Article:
By Jim Schutze
By Rachel Watts
By Lauren Drewes Daniels
By Anna Merlan
By Lee Escobedo
For the longest time, Jim Collier held to the thinnest filament of hope. He would hear a rustling sound from the back yard, or see a dark speck on the far-off horizon, and his heart would pound. He'd run to the tidy pigeon loft in his back yard, buoyed by faith that perhaps, at last, Wilbur had come home.
It never happened. Wilbur, a well-fed, pewter-colored racing pigeon, was Collier's favorite bird. He disappeared one day in the spring of 1990 during a 172-mile race. The weather was flawless; calm winds, a high overcast sky. Wilbur had been well trained, and even had a mate to return to, a pretty little hen named Zelda. But neither hearth nor nookie was enough to coax Wilbur back. For some reason that remains a mystery to this day, Wilbur never returned to his home loft.
Collier has bred racing pigeons in his Farmers Branch back yard for 10 years. When he talks about Wilbur, he cannot fathom the notion that the bird may have met his doom seven years ago in the form of a hawk, a telephone wire, or a ravenous raccoon. Until he is proven wrong, Collier will consider Wilbur merely "lost" on the race route, somewhere between Georgetown and Dallas. A veteran homing pigeon like Wilbur--also known as a racing pigeon--will do practically anything to get home. It may take months. It may take years. But Collier has seen more than one painfully tardy bird return to the loft, and he knows better than to ever give up.
"You never say a bird is dead unless you know it to be true," says the 69-year-old Collier, sitting at a sleek teakwood dining-room table with brochures and photos and pigeon paraphernalia spread out before him. "I guess I always have romance. In my mind, Wilbur is simply lost. I always imagine him perched on a roof somewhere, chasing a cute little hen."
For most of his adult life, Collier has worked as an architect. He designed his home--a stuccoed, distinctly modern affair that jumps out from the sensible brick ramblers dominating his neighborhood. He could not have guessed that 11 years ago, a trip to the State Fair of Texas poultry barn would launch him into a hobby that has consumed both him and his wife of 30 years, Sue.
On that hot autumn day at the fair, Collier happened upon a small exhibit of racing pigeons. One particular bird, of a dark gray color known in pigeon circles as a "blue bar," all but cast a spell on him. "By golly, I stopped right in front of that little cage. I told Sue, 'That bird looks just like Tiny,'" Collier says.
"Tiny," it seems, was the name Collier gave to a pigeon he adopted as a boy growing up in Wichita Falls. A friend's dad raised and raced the birds. Collier found them fascinating. When the man gave young Collier one of the birds to raise, Collier was overjoyed. He took the bird home, fed it, nurtured it, named it, trained it.
Soon after, life got in the way. Collier went off to college at the University of Oklahoma. His thoughts turned to architecture, and away from pigeons. Boys, after all, have to grow up.
Or do they?
Sue Collier, a lean blonde who owns a music school and can talk pigeons with the best of them, laughs as she recalls Jim's headfirst tumble back to his youth.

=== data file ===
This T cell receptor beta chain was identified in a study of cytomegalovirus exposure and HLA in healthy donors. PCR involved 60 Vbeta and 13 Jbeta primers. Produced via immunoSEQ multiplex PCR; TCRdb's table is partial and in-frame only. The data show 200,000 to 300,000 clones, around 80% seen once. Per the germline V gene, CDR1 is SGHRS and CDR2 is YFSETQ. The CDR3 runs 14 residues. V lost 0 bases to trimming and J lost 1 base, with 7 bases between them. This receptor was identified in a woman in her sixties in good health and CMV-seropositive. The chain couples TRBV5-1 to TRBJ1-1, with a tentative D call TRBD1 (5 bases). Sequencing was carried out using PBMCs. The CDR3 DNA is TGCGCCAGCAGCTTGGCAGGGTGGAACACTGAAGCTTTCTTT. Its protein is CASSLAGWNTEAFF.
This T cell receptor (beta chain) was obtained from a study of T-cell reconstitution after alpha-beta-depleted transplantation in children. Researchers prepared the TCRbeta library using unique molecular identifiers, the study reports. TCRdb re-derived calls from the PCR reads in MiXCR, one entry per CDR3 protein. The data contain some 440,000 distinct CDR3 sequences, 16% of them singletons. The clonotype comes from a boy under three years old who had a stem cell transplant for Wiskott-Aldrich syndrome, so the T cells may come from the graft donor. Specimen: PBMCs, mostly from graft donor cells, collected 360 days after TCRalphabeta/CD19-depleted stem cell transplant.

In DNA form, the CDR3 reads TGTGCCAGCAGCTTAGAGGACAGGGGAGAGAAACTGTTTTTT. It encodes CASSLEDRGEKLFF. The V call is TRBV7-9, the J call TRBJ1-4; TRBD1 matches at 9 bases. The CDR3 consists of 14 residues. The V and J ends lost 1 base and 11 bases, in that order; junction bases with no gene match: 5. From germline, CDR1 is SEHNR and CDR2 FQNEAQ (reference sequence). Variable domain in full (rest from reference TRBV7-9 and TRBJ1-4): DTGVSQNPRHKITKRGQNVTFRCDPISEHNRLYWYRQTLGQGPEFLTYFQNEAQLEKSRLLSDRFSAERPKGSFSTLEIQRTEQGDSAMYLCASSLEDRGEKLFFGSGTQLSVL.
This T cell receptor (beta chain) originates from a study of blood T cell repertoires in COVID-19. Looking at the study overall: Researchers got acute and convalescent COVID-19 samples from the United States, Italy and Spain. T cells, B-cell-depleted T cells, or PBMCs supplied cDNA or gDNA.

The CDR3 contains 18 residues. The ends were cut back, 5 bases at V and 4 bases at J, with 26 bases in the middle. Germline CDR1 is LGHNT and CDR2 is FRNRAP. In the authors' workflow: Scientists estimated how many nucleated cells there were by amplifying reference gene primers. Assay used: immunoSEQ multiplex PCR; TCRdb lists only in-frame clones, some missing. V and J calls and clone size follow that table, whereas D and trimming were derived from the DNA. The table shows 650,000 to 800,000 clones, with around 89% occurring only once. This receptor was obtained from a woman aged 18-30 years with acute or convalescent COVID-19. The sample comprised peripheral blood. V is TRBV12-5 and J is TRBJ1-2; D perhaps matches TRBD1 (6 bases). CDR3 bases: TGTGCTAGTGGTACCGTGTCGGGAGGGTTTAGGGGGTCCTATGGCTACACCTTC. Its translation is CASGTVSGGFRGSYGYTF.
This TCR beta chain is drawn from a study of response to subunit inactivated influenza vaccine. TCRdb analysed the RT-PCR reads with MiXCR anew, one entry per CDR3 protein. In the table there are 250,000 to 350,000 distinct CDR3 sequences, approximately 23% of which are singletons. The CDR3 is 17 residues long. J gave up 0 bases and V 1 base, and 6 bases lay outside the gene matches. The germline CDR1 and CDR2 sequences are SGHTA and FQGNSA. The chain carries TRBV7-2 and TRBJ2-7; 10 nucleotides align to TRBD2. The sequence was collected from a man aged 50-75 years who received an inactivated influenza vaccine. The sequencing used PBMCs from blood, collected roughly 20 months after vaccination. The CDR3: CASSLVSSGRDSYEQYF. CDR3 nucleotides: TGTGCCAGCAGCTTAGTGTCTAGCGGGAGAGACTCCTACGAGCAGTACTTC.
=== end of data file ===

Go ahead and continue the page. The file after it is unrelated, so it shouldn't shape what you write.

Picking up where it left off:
"We're standing there at the pigeon exhibit, and Jim just got this glazed look in his eye. When he invoked the name of Tiny, I knew it was all over. The owner of the bird offered to give him to Jim right there on the spot. We had taken the bus in from Farmers Branch to avoid traffic, and we didn't even have a car to take him home in. I mean, how do you get a pigeon home, anyway? A doggie bag won't take care of it."
Collier remembers standing at the exhibit for at least 15 minutes, his eyes fixed on the bird. He could have bought the little cock right there--its owner was willing to sell him. "I guess logic finally prevailed," Collier says. "I knew we really didn't have a way to get it home. And even if I got it home, I had nowhere to keep it."
But the seeds of obsession were planted. Over the next six months, Collier took to learning all he could about homing pigeons, linked up with some breeders, and built a simple loft.
That is how Jim Collier, with plenty of help from Sue, became one of at least 11,000 serious pigeon racers in this country. Worldwide, their numbers are in the hundreds of thousands. The birds have existed for eons; classified in the avian world as "rock doves," they are believed among fanciers to be descendants of the dove described in the book of Genesis that Noah sent from the ark after the great flood to scout for dry land.
Noble creatures, these birds. And far from the dirty, scavenging ledge-dwellers that populate cities. Any pigeon guy will quickly set you straight on that.
"Not even similar," says pigeon breeder and racer Rick Smith, who cares for 60 or so birds on his two acres in Sanger, just north of Denton. "Take one of these pigeons and put it beside a wild bird, and it's like putting a thoroughbred horse next to a mule. It's just that pronounced."
Or put another way: "These birds are products of careful breeding with a will to race," says Jim Collier. "The birds you see under bridges are nothing more than the products of promiscuous sex!"
The world of pigeon racers is peppered with people just like Collier and Smith--fiercely loyal to their birds and hard competitors in the local and regional clubs that sponsor races in the spring and fall. They breed their stock seriously--proudly tracing bloodlines back to big winners in Belgium, where pigeon racing first took hold and remains a wildly popular national sport. One of the world's biggest breeders, an Irish immigrant named Campbell Strange, raises pigeons in Springtown, Texas, about 30 miles northwest of Fort Worth. His stock have names befitting the Belgian monarchy--"Blaue V.D. Scherpen" and "Ace van Bommel" for instance--and can fetch a price upwards of $2,000 each.